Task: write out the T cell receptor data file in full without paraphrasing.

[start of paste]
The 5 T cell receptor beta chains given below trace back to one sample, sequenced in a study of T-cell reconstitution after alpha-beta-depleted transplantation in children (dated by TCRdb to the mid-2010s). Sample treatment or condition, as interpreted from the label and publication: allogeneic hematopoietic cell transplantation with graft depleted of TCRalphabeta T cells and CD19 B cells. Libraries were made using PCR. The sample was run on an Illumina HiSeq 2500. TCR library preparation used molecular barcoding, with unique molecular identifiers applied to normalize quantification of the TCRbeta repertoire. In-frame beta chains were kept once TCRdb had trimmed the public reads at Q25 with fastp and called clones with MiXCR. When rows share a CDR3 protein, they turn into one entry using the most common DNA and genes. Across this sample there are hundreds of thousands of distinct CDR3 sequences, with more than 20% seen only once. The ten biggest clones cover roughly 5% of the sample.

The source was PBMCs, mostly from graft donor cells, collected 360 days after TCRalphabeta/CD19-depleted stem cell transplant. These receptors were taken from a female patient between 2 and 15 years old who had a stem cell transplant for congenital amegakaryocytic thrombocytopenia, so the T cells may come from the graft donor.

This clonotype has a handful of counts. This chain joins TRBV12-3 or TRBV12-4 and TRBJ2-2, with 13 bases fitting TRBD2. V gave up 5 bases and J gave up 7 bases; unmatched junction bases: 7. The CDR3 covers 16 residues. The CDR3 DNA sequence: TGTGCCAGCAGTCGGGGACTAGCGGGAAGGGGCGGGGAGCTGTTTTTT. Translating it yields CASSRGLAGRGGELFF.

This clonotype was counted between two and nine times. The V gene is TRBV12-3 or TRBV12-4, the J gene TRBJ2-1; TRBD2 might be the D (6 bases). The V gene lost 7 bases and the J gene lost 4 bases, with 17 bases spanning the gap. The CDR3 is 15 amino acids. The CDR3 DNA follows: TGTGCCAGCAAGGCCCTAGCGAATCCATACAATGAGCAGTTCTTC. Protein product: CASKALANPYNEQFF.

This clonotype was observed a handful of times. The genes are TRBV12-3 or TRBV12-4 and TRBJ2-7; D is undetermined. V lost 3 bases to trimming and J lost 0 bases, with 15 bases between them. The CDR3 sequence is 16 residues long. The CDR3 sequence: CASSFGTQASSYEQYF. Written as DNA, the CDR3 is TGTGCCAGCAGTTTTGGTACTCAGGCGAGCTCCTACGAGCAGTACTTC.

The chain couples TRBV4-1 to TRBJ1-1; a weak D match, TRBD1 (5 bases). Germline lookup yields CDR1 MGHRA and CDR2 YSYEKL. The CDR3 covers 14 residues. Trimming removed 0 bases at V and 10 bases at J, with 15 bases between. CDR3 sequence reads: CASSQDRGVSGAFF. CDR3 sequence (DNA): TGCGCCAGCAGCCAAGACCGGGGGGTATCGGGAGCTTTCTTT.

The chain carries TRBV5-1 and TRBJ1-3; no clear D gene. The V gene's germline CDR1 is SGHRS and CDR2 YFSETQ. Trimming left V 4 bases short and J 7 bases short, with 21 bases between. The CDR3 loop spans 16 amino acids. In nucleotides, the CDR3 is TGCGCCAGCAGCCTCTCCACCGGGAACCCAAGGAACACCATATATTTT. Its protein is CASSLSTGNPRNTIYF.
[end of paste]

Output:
The 5 T cell receptor beta chains given below trace back to one sample, sequenced in a study of T-cell reconstitution after alpha-beta-depleted transplantation in children (dated by TCRdb to the mid-2010s). Sample treatment or condition, as interpreted from the label and publication: allogeneic hematopoietic cell transplantation with graft depleted of TCRalphabeta T cells and CD19 B cells. Libraries were made using PCR. The sample was run on an Illumina HiSeq 2500. TCR library preparation used molecular barcoding, with unique molecular identifiers applied to normalize quantification of the TCRbeta repertoire. In-frame beta chains were kept once TCRdb had trimmed the public reads at Q25 with fastp and called clones with MiXCR. When rows share a CDR3 protein, they turn into one entry using the most common DNA and genes. Across this sample there are hundreds of thousands of distinct CDR3 sequences, with more than 20% seen only once. The ten biggest clones cover roughly 5% of the sample.

The source was PBMCs, mostly from graft donor cells, collected 360 days after TCRalphabeta/CD19-depleted stem cell transplant. These receptors were taken from a female patient between 2 and 15 years old who had a stem cell transplant for congenital amegakaryocytic thrombocytopenia, so the T cells may come from the graft donor.

This clonotype has a handful of counts. This chain joins TRBV12-3 or TRBV12-4 and TRBJ2-2, with 13 bases fitting TRBD2. V gave up 5 bases and J gave up 7 bases; unmatched junction bases: 7. The CDR3 covers 16 residues. The CDR3 DNA sequence: TGTGCCAGCAGTCGGGGACTAGCGGGAAGGGGCGGGGAGCTGTTTTTT. Translating it yields CASSRGLAGRGGELFF.

This clonotype was counted between two and nine times. The V gene is TRBV12-3 or TRBV12-4, the J gene TRBJ2-1; TRBD2 might be the D (6 bases). The V gene lost 7 bases and the J gene lost 4 bases, with 17 bases spanning the gap. The CDR3 is 15 amino acids. The CDR3 DNA follows: TGTGCCAGCAAGGCCCTAGCGAATCCATACAATGAGCAGTTCTTC. Protein product: CASKALANPYNEQFF.

This clonotype was observed a handful of times. The genes are TRBV12-3 or TRBV12-4 and TRBJ2-7; D is undetermined. V lost 3 bases to trimming and J lost 0 bases, with 15 bases between them. The CDR3 sequence is 16 residues long. The CDR3 sequence: CASSFGTQASSYEQYF. Written as DNA, the CDR3 is TGTGCCAGCAGTTTTGGTACTCAGGCGAGCTCCTACGAGCAGTACTTC.

The chain couples TRBV4-1 to TRBJ1-1; a weak D match, TRBD1 (5 bases). Germline lookup yields CDR1 MGHRA and CDR2 YSYEKL. The CDR3 covers 14 residues. Trimming removed 0 bases at V and 10 bases at J, with 15 bases between. CDR3 sequence reads: CASSQDRGVSGAFF. CDR3 sequence (DNA): TGCGCCAGCAGCCAAGACCGGGGGGTATCGGGAGCTTTCTTT.

The chain carries TRBV5-1 and TRBJ1-3; no clear D gene. The V gene's germline CDR1 is SGHRS and CDR2 YFSETQ. Trimming left V 4 bases short and J 7 bases short, with 21 bases between. The CDR3 loop spans 16 amino acids. In nucleotides, the CDR3 is TGCGCCAGCAGCCTCTCCACCGGGAACCCAAGGAACACCATATATTTT. Its protein is CASSLSTGNPRNTIYF.